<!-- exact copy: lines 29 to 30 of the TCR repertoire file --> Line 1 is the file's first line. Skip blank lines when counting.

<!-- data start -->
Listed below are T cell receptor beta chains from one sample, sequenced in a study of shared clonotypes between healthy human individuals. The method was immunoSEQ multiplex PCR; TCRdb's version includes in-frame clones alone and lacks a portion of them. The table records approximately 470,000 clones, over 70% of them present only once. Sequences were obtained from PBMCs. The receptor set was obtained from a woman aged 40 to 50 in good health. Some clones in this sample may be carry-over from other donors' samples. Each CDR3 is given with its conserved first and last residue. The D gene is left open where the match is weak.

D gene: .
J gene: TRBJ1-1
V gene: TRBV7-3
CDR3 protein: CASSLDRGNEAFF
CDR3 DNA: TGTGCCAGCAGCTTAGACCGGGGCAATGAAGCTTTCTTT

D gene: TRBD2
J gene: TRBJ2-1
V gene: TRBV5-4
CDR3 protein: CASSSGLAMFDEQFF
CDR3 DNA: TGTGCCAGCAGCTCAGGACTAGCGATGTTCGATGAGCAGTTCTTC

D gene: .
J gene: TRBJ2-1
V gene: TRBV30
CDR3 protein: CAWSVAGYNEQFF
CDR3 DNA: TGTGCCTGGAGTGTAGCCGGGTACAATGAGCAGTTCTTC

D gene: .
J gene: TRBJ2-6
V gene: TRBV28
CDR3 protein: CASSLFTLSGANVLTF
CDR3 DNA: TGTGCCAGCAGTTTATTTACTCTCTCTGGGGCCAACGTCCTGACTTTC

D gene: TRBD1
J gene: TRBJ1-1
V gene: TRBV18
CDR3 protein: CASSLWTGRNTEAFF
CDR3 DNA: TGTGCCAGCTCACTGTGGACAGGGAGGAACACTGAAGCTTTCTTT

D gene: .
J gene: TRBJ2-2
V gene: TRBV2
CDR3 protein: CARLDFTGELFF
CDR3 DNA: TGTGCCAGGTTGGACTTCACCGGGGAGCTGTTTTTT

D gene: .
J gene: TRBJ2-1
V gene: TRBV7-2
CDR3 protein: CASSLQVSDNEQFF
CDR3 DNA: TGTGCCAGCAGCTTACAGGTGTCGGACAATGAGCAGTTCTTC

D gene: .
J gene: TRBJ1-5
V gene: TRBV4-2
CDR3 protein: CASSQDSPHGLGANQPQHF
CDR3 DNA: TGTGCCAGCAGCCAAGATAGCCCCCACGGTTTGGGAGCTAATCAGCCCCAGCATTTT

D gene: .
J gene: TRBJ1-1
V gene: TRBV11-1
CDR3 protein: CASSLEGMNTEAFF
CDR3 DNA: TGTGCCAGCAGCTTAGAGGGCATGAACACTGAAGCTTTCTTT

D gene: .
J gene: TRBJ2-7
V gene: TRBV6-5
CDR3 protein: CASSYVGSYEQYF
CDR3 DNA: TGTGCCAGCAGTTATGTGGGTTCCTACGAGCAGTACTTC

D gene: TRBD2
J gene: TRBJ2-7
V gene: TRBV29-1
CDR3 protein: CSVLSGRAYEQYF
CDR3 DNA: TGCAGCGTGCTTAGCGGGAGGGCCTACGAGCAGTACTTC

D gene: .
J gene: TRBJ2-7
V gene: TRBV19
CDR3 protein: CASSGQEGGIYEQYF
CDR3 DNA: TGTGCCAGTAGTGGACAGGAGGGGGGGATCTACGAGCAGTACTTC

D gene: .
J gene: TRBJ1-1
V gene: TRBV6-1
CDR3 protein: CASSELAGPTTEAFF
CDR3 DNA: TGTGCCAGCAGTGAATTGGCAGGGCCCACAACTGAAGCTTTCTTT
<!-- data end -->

V gene: TRBV2
CDR3 protein: CARLDFTGELFF